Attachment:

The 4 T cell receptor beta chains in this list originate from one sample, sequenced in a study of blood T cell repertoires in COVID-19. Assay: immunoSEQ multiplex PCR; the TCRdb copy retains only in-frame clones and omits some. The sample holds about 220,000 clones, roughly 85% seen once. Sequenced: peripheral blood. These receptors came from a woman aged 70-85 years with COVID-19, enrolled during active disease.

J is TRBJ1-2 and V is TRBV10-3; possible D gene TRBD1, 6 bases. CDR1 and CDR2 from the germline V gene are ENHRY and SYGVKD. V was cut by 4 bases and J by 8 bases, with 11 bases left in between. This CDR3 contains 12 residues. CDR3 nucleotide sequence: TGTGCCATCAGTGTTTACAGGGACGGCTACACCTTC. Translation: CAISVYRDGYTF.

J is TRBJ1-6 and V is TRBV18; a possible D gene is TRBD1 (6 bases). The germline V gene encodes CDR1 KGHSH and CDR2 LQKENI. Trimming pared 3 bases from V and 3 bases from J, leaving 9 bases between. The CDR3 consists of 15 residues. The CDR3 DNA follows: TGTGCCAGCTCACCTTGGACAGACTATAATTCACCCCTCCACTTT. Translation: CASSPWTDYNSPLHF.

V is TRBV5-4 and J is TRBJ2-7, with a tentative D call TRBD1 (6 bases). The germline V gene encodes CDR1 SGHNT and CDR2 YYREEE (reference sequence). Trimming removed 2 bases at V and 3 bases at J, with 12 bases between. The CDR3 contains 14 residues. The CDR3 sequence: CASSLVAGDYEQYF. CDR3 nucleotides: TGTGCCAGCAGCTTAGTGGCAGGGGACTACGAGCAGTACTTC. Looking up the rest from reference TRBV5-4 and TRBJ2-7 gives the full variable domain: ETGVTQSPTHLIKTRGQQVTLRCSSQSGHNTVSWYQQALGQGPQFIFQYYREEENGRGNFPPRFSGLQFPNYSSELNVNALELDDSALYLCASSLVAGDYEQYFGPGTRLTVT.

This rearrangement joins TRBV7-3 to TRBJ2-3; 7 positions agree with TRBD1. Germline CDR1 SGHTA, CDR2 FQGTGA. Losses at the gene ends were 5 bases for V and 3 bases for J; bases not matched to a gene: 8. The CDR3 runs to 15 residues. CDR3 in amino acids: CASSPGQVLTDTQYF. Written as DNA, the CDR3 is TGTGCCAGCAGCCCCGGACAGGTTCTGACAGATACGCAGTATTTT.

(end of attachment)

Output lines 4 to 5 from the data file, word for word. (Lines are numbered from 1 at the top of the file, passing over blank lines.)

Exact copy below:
V is TRBV5-4 and J is TRBJ2-7, with a tentative D call TRBD1 (6 bases). The germline V gene encodes CDR1 SGHNT and CDR2 YYREEE (reference sequence). Trimming removed 2 bases at V and 3 bases at J, with 12 bases between. The CDR3 contains 14 residues. The CDR3 sequence: CASSLVAGDYEQYF. CDR3 nucleotides: TGTGCCAGCAGCTTAGTGGCAGGGGACTACGAGCAGTACTTC. Looking up the rest from reference TRBV5-4 and TRBJ2-7 gives the full variable domain: ETGVTQSPTHLIKTRGQQVTLRCSSQSGHNTVSWYQQALGQGPQFIFQYYREEENGRGNFPPRFSGLQFPNYSSELNVNALELDDSALYLCASSLVAGDYEQYFGPGTRLTVT.

This rearrangement joins TRBV7-3 to TRBJ2-3; 7 positions agree with TRBD1. Germline CDR1 SGHTA, CDR2 FQGTGA. Losses at the gene ends were 5 bases for V and 3 bases for J; bases not matched to a gene: 8. The CDR3 runs to 15 residues. CDR3 in amino acids: CASSPGQVLTDTQYF. Written as DNA, the CDR3 is TGTGCCAGCAGCCCCGGACAGGTTCTGACAGATACGCAGTATTTT.